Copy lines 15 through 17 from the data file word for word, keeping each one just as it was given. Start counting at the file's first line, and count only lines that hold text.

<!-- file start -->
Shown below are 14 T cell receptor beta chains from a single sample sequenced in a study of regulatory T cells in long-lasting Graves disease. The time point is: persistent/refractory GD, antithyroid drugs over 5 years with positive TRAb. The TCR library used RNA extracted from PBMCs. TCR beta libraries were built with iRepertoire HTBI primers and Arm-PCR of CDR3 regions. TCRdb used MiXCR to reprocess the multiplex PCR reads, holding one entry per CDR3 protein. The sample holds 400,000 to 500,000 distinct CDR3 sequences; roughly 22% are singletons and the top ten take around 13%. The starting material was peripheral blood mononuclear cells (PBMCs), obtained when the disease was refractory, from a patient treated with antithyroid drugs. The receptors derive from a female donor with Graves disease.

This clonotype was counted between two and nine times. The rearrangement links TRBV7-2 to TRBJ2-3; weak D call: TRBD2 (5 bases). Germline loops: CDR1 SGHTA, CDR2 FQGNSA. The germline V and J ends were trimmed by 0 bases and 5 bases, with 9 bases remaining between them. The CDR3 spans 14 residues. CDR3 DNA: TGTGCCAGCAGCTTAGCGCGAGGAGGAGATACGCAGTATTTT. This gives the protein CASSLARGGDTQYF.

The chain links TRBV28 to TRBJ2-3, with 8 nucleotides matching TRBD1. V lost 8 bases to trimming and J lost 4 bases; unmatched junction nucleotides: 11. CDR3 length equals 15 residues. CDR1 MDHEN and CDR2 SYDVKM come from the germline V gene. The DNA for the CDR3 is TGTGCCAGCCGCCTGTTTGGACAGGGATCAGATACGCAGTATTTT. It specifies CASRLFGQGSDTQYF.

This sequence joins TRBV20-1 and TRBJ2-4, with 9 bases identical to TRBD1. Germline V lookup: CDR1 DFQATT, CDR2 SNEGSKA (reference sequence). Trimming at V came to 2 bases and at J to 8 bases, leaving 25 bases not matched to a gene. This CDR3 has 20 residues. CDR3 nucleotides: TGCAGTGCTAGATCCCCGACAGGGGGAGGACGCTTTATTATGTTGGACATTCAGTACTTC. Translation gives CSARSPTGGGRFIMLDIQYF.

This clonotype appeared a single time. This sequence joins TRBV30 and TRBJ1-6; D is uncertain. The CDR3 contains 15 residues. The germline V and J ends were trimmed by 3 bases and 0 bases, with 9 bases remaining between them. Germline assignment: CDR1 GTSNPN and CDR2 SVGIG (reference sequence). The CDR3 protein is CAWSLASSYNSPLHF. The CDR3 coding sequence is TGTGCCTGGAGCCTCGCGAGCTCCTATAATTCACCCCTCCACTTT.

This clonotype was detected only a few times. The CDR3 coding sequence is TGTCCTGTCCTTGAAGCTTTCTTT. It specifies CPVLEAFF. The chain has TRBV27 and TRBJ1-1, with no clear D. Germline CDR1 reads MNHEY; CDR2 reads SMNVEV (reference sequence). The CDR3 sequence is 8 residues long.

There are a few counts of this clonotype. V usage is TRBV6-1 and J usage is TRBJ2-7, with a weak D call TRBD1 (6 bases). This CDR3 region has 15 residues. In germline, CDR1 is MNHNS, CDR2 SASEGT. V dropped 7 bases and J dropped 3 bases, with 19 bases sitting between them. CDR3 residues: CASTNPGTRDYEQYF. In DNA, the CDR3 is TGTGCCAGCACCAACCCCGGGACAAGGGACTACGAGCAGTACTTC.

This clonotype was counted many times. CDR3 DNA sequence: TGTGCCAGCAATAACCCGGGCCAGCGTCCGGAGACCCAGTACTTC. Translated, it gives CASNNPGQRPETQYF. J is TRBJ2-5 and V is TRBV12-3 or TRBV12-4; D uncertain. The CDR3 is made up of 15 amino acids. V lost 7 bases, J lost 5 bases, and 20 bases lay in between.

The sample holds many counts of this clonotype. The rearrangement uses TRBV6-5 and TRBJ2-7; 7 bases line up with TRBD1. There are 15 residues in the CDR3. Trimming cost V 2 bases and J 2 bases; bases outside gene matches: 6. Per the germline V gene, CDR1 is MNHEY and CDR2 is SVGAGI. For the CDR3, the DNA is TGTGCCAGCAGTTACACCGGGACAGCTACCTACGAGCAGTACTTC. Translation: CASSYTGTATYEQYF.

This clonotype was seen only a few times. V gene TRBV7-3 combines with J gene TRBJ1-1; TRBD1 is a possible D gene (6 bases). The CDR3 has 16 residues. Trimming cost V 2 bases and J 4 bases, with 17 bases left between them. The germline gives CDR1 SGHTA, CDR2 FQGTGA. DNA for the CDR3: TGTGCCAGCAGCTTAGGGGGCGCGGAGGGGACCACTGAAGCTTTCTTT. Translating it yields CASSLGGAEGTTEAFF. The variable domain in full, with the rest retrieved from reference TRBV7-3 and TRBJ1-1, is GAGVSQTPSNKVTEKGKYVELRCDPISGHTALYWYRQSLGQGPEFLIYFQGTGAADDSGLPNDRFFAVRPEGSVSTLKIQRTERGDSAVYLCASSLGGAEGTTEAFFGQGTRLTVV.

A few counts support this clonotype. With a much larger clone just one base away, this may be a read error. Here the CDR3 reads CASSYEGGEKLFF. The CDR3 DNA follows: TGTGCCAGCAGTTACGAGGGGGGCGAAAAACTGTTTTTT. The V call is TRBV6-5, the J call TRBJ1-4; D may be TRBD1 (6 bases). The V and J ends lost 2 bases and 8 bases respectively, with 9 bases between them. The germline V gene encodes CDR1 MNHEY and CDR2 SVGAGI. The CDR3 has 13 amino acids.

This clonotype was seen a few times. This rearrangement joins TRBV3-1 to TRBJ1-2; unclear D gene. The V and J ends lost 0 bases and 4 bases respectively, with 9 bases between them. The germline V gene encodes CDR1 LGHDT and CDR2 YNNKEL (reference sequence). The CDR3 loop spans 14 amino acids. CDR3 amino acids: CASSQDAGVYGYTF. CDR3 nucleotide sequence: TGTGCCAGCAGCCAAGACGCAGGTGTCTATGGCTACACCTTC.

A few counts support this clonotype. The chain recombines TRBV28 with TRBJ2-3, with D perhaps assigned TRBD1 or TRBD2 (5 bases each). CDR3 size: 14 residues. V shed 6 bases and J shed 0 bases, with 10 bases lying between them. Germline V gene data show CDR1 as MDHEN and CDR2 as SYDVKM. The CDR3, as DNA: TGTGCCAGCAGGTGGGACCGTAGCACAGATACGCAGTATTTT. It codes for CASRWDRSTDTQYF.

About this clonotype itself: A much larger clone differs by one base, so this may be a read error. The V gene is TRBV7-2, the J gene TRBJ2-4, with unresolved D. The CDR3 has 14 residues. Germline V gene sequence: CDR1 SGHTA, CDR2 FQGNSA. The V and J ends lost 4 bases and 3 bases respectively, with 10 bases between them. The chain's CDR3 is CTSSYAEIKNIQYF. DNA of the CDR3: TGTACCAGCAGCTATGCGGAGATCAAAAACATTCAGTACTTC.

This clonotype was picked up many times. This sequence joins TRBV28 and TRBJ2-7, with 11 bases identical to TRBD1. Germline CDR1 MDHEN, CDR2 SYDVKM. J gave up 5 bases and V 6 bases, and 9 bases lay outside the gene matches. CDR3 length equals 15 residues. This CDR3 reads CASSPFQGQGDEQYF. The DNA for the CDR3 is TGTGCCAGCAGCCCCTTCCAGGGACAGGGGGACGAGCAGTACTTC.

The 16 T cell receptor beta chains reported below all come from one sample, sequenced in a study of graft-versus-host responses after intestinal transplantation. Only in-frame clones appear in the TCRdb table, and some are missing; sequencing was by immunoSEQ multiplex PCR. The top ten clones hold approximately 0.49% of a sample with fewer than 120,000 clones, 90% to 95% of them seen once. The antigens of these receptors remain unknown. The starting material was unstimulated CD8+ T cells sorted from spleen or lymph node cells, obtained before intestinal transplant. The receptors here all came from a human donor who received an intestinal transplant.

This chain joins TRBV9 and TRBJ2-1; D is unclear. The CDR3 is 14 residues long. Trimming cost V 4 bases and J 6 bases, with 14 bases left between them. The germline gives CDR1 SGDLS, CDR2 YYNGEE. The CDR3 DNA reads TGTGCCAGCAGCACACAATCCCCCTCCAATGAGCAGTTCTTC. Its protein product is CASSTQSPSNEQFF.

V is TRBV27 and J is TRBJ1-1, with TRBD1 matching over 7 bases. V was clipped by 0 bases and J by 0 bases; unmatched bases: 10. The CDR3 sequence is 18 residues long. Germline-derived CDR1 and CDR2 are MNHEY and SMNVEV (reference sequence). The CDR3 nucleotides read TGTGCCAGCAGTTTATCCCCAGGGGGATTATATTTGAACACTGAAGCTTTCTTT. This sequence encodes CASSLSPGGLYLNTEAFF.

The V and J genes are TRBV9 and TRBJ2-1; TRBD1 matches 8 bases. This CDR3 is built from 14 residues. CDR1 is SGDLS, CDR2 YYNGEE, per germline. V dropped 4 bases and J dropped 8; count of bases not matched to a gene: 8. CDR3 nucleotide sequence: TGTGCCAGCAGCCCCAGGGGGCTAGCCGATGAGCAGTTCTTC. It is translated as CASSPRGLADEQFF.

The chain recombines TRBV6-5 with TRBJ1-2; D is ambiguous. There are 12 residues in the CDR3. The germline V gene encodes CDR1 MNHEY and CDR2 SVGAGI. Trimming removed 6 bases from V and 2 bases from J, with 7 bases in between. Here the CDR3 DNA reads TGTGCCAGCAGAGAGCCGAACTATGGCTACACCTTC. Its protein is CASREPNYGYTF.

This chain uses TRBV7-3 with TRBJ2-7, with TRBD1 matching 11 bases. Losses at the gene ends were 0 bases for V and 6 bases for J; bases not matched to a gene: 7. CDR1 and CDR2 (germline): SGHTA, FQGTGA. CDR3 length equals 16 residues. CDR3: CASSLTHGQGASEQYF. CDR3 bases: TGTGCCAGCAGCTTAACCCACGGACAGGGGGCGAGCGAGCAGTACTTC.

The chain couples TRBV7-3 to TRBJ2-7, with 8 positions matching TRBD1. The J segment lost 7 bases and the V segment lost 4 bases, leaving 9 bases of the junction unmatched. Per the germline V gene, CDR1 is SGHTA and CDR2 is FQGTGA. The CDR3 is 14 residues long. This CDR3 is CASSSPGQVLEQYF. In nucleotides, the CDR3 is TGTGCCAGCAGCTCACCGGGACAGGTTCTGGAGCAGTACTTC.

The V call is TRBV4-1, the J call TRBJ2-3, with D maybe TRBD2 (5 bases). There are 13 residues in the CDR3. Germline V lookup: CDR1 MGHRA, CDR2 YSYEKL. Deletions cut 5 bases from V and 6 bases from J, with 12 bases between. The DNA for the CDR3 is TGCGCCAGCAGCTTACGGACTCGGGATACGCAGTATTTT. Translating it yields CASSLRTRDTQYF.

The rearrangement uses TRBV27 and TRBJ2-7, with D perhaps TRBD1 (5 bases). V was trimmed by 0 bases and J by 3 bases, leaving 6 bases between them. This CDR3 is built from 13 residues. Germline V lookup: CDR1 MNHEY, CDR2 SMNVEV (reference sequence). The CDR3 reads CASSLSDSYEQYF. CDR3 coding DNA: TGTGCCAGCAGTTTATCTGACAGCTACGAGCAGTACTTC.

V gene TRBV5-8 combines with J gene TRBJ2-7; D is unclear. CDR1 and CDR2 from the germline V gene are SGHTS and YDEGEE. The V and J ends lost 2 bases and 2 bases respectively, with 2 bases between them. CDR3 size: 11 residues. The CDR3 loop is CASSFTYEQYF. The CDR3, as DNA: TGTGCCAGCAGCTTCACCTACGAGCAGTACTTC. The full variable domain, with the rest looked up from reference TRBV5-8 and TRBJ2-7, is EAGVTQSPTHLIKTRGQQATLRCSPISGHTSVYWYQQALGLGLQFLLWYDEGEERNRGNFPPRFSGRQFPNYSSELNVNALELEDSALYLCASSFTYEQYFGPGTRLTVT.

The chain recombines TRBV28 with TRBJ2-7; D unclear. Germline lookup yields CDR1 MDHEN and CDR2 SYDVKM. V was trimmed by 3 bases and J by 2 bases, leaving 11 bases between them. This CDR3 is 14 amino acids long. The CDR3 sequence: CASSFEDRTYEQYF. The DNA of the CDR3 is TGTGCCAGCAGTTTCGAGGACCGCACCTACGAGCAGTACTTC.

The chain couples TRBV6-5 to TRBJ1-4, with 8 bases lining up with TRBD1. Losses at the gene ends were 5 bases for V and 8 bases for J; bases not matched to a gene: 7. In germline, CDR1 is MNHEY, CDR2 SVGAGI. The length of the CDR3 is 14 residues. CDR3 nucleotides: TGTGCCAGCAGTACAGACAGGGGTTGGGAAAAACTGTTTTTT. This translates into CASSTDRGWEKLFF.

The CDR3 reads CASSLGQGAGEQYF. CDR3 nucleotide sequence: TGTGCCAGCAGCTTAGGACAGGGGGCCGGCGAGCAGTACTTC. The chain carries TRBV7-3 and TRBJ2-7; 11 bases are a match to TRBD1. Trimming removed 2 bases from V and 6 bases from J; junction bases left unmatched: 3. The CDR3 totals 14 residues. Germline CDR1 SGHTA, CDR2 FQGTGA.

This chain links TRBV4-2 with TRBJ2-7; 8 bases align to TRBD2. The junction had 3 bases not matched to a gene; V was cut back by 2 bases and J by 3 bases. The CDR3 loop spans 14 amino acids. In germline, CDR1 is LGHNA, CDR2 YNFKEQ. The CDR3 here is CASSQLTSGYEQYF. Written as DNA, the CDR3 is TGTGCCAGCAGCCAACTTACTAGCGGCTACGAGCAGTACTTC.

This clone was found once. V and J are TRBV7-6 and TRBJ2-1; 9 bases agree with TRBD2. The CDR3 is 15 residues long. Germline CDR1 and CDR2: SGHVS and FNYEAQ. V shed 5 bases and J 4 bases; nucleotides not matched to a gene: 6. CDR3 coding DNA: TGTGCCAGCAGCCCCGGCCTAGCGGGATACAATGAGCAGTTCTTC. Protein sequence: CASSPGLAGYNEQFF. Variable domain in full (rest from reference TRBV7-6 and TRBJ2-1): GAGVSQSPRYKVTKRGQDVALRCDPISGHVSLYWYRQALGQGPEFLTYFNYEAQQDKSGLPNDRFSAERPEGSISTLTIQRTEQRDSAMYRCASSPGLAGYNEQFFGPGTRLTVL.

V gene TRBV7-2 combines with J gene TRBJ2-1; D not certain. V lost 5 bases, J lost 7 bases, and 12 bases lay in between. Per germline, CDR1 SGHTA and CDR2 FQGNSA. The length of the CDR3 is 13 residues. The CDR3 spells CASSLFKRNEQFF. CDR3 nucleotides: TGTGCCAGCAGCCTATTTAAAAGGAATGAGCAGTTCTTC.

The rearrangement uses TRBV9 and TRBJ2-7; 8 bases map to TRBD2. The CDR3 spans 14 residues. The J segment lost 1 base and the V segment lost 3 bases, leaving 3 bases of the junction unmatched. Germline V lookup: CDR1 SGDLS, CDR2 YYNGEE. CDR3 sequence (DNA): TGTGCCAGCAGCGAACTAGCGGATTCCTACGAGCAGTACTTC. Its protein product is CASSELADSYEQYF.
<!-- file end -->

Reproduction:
This clonotype was picked up many times. This sequence joins TRBV28 and TRBJ2-7, with 11 bases identical to TRBD1. Germline CDR1 MDHEN, CDR2 SYDVKM. J gave up 5 bases and V 6 bases, and 9 bases lay outside the gene matches. CDR3 length equals 15 residues. This CDR3 reads CASSPFQGQGDEQYF. The DNA for the CDR3 is TGTGCCAGCAGCCCCTTCCAGGGACAGGGGGACGAGCAGTACTTC.

The 16 T cell receptor beta chains reported below all come from one sample, sequenced in a study of graft-versus-host responses after intestinal transplantation. Only in-frame clones appear in the TCRdb table, and some are missing; sequencing was by immunoSEQ multiplex PCR. The top ten clones hold approximately 0.49% of a sample with fewer than 120,000 clones, 90% to 95% of them seen once. The antigens of these receptors remain unknown. The starting material was unstimulated CD8+ T cells sorted from spleen or lymph node cells, obtained before intestinal transplant. The receptors here all came from a human donor who received an intestinal transplant.

This chain joins TRBV9 and TRBJ2-1; D is unclear. The CDR3 is 14 residues long. Trimming cost V 4 bases and J 6 bases, with 14 bases left between them. The germline gives CDR1 SGDLS, CDR2 YYNGEE. The CDR3 DNA reads TGTGCCAGCAGCACACAATCCCCCTCCAATGAGCAGTTCTTC. Its protein product is CASSTQSPSNEQFF.